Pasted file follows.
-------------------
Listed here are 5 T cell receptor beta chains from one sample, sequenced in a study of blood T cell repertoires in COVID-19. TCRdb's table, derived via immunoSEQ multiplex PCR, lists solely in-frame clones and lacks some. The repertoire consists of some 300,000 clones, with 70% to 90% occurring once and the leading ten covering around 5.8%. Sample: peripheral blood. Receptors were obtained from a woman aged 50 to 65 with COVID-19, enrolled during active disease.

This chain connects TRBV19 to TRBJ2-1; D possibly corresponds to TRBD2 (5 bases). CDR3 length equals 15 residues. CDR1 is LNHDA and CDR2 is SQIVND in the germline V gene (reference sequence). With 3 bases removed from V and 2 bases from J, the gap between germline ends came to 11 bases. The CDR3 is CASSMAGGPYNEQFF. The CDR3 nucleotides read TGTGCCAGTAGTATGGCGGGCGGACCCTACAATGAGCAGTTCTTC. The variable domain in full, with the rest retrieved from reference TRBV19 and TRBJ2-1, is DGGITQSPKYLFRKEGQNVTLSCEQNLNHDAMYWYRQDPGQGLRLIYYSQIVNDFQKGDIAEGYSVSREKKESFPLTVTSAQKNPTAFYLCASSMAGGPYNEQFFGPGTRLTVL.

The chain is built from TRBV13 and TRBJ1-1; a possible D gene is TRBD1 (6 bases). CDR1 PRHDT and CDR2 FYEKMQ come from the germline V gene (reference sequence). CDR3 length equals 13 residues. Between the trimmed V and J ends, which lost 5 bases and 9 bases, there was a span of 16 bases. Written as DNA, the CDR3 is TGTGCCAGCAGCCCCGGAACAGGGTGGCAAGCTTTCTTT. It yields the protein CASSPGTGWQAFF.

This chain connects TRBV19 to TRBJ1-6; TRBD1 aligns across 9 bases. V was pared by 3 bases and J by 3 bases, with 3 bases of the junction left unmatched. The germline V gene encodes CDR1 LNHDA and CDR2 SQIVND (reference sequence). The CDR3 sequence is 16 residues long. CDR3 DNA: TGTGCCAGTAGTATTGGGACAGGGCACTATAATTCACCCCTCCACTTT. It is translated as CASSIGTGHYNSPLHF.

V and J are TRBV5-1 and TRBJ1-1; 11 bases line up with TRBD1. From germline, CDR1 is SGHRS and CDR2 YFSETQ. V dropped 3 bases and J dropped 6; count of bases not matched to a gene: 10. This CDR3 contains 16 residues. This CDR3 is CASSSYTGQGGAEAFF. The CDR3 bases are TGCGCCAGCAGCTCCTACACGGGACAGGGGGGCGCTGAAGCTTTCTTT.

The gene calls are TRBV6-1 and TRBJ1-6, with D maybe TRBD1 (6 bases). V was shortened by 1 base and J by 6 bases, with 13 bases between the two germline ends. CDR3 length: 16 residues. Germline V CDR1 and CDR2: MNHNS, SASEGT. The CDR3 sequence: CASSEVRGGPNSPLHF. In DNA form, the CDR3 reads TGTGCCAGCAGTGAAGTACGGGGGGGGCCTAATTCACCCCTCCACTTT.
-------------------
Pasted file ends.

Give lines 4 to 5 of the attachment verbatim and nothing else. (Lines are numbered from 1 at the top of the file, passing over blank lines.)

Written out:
This chain connects TRBV19 to TRBJ1-6; TRBD1 aligns across 9 bases. V was pared by 3 bases and J by 3 bases, with 3 bases of the junction left unmatched. The germline V gene encodes CDR1 LNHDA and CDR2 SQIVND (reference sequence). The CDR3 sequence is 16 residues long. CDR3 DNA: TGTGCCAGTAGTATTGGGACAGGGCACTATAATTCACCCCTCCACTTT. It is translated as CASSIGTGHYNSPLHF.

V and J are TRBV5-1 and TRBJ1-1; 11 bases line up with TRBD1. From germline, CDR1 is SGHRS and CDR2 YFSETQ. V dropped 3 bases and J dropped 6; count of bases not matched to a gene: 10. This CDR3 contains 16 residues. This CDR3 is CASSSYTGQGGAEAFF. The CDR3 bases are TGCGCCAGCAGCTCCTACACGGGACAGGGGGGCGCTGAAGCTTTCTTT.